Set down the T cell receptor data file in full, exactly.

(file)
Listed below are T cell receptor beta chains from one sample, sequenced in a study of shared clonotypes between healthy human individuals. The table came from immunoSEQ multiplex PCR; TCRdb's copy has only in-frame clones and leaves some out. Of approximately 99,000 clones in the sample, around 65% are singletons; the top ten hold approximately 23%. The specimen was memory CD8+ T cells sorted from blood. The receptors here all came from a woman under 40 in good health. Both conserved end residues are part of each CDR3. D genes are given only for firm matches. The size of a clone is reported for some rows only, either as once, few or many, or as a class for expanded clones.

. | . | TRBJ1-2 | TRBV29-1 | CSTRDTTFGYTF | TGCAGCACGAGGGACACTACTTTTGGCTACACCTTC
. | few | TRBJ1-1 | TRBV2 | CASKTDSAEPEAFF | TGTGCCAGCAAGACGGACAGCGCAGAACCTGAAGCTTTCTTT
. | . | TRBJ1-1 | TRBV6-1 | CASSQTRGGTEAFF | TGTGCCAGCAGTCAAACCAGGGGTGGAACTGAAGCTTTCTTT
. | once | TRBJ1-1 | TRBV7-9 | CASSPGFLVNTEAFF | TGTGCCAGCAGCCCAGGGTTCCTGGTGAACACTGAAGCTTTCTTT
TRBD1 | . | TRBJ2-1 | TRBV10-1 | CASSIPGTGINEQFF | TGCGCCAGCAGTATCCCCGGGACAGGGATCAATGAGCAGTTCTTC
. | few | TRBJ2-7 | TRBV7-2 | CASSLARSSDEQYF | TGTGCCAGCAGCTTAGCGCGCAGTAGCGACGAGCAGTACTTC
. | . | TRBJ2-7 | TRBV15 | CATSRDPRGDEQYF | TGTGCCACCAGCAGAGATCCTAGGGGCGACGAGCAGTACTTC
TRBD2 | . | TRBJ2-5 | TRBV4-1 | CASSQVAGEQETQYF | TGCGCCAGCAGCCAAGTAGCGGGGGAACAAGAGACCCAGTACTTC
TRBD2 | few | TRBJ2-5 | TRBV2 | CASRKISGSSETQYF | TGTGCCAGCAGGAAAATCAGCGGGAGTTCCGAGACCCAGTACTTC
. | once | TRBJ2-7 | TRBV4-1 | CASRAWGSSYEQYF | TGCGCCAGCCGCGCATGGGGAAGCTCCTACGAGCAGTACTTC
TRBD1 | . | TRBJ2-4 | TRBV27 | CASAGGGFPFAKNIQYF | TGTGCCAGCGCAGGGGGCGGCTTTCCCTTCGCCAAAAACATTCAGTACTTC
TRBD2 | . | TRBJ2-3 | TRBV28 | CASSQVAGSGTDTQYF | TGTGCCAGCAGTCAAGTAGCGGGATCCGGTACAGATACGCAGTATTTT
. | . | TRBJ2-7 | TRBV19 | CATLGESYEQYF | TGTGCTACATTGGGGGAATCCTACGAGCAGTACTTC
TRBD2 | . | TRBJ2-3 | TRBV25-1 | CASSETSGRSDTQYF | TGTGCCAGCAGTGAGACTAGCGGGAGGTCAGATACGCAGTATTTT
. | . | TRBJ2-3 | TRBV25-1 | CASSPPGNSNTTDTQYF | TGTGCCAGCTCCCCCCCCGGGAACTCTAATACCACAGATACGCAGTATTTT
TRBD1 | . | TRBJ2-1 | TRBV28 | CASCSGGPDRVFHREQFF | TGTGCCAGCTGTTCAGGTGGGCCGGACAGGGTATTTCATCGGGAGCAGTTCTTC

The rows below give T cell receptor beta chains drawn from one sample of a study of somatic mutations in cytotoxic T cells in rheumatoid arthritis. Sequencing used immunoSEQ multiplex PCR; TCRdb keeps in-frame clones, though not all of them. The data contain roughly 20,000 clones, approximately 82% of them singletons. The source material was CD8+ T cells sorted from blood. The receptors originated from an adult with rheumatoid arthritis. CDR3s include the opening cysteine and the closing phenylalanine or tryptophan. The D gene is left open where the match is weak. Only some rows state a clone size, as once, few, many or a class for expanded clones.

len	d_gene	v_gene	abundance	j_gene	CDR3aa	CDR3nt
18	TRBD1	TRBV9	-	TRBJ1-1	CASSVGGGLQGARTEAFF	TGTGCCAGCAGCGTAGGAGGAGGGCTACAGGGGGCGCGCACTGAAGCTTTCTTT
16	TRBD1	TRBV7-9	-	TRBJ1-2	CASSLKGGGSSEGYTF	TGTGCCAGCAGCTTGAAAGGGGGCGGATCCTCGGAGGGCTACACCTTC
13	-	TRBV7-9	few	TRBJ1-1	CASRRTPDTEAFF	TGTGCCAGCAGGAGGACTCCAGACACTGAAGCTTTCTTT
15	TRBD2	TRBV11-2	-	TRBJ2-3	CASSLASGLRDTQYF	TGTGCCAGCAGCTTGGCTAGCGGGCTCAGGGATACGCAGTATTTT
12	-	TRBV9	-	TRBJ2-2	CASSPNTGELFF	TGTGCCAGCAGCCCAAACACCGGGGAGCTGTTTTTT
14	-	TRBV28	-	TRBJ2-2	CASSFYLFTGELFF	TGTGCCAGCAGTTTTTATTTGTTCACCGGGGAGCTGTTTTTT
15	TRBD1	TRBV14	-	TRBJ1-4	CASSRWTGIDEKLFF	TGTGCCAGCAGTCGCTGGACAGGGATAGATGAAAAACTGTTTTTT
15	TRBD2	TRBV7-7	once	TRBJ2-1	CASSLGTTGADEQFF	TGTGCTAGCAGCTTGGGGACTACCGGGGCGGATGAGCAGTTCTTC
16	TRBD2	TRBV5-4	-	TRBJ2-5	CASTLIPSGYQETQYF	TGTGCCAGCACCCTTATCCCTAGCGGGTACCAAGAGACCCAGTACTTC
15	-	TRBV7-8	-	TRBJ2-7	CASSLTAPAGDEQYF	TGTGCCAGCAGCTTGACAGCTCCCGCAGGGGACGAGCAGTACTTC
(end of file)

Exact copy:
Listed below are T cell receptor beta chains from one sample, sequenced in a study of shared clonotypes between healthy human individuals. The table came from immunoSEQ multiplex PCR; TCRdb's copy has only in-frame clones and leaves some out. Of approximately 99,000 clones in the sample, around 65% are singletons; the top ten hold approximately 23%. The specimen was memory CD8+ T cells sorted from blood. The receptors here all came from a woman under 40 in good health. Both conserved end residues are part of each CDR3. D genes are given only for firm matches. The size of a clone is reported for some rows only, either as once, few or many, or as a class for expanded clones.

. | . | TRBJ1-2 | TRBV29-1 | CSTRDTTFGYTF | TGCAGCACGAGGGACACTACTTTTGGCTACACCTTC
. | few | TRBJ1-1 | TRBV2 | CASKTDSAEPEAFF | TGTGCCAGCAAGACGGACAGCGCAGAACCTGAAGCTTTCTTT
. | . | TRBJ1-1 | TRBV6-1 | CASSQTRGGTEAFF | TGTGCCAGCAGTCAAACCAGGGGTGGAACTGAAGCTTTCTTT
. | once | TRBJ1-1 | TRBV7-9 | CASSPGFLVNTEAFF | TGTGCCAGCAGCCCAGGGTTCCTGGTGAACACTGAAGCTTTCTTT
TRBD1 | . | TRBJ2-1 | TRBV10-1 | CASSIPGTGINEQFF | TGCGCCAGCAGTATCCCCGGGACAGGGATCAATGAGCAGTTCTTC
. | few | TRBJ2-7 | TRBV7-2 | CASSLARSSDEQYF | TGTGCCAGCAGCTTAGCGCGCAGTAGCGACGAGCAGTACTTC
. | . | TRBJ2-7 | TRBV15 | CATSRDPRGDEQYF | TGTGCCACCAGCAGAGATCCTAGGGGCGACGAGCAGTACTTC
TRBD2 | . | TRBJ2-5 | TRBV4-1 | CASSQVAGEQETQYF | TGCGCCAGCAGCCAAGTAGCGGGGGAACAAGAGACCCAGTACTTC
TRBD2 | few | TRBJ2-5 | TRBV2 | CASRKISGSSETQYF | TGTGCCAGCAGGAAAATCAGCGGGAGTTCCGAGACCCAGTACTTC
. | once | TRBJ2-7 | TRBV4-1 | CASRAWGSSYEQYF | TGCGCCAGCCGCGCATGGGGAAGCTCCTACGAGCAGTACTTC
TRBD1 | . | TRBJ2-4 | TRBV27 | CASAGGGFPFAKNIQYF | TGTGCCAGCGCAGGGGGCGGCTTTCCCTTCGCCAAAAACATTCAGTACTTC
TRBD2 | . | TRBJ2-3 | TRBV28 | CASSQVAGSGTDTQYF | TGTGCCAGCAGTCAAGTAGCGGGATCCGGTACAGATACGCAGTATTTT
. | . | TRBJ2-7 | TRBV19 | CATLGESYEQYF | TGTGCTACATTGGGGGAATCCTACGAGCAGTACTTC
TRBD2 | . | TRBJ2-3 | TRBV25-1 | CASSETSGRSDTQYF | TGTGCCAGCAGTGAGACTAGCGGGAGGTCAGATACGCAGTATTTT
. | . | TRBJ2-3 | TRBV25-1 | CASSPPGNSNTTDTQYF | TGTGCCAGCTCCCCCCCCGGGAACTCTAATACCACAGATACGCAGTATTTT
TRBD1 | . | TRBJ2-1 | TRBV28 | CASCSGGPDRVFHREQFF | TGTGCCAGCTGTTCAGGTGGGCCGGACAGGGTATTTCATCGGGAGCAGTTCTTC

The rows below give T cell receptor beta chains drawn from one sample of a study of somatic mutations in cytotoxic T cells in rheumatoid arthritis. Sequencing used immunoSEQ multiplex PCR; TCRdb keeps in-frame clones, though not all of them. The data contain roughly 20,000 clones, approximately 82% of them singletons. The source material was CD8+ T cells sorted from blood. The receptors originated from an adult with rheumatoid arthritis. CDR3s include the opening cysteine and the closing phenylalanine or tryptophan. The D gene is left open where the match is weak. Only some rows state a clone size, as once, few, many or a class for expanded clones.

len	d_gene	v_gene	abundance	j_gene	CDR3aa	CDR3nt
18	TRBD1	TRBV9	-	TRBJ1-1	CASSVGGGLQGARTEAFF	TGTGCCAGCAGCGTAGGAGGAGGGCTACAGGGGGCGCGCACTGAAGCTTTCTTT
16	TRBD1	TRBV7-9	-	TRBJ1-2	CASSLKGGGSSEGYTF	TGTGCCAGCAGCTTGAAAGGGGGCGGATCCTCGGAGGGCTACACCTTC
13	-	TRBV7-9	few	TRBJ1-1	CASRRTPDTEAFF	TGTGCCAGCAGGAGGACTCCAGACACTGAAGCTTTCTTT
15	TRBD2	TRBV11-2	-	TRBJ2-3	CASSLASGLRDTQYF	TGTGCCAGCAGCTTGGCTAGCGGGCTCAGGGATACGCAGTATTTT
12	-	TRBV9	-	TRBJ2-2	CASSPNTGELFF	TGTGCCAGCAGCCCAAACACCGGGGAGCTGTTTTTT
14	-	TRBV28	-	TRBJ2-2	CASSFYLFTGELFF	TGTGCCAGCAGTTTTTATTTGTTCACCGGGGAGCTGTTTTTT
15	TRBD1	TRBV14	-	TRBJ1-4	CASSRWTGIDEKLFF	TGTGCCAGCAGTCGCTGGACAGGGATAGATGAAAAACTGTTTTTT
15	TRBD2	TRBV7-7	once	TRBJ2-1	CASSLGTTGADEQFF	TGTGCTAGCAGCTTGGGGACTACCGGGGCGGATGAGCAGTTCTTC
16	TRBD2	TRBV5-4	-	TRBJ2-5	CASTLIPSGYQETQYF	TGTGCCAGCACCCTTATCCCTAGCGGGTACCAAGAGACCCAGTACTTC
15	-	TRBV7-8	-	TRBJ2-7	CASSLTAPAGDEQYF	TGTGCCAGCAGCTTGACAGCTCCCGCAGGGGACGAGCAGTACTTC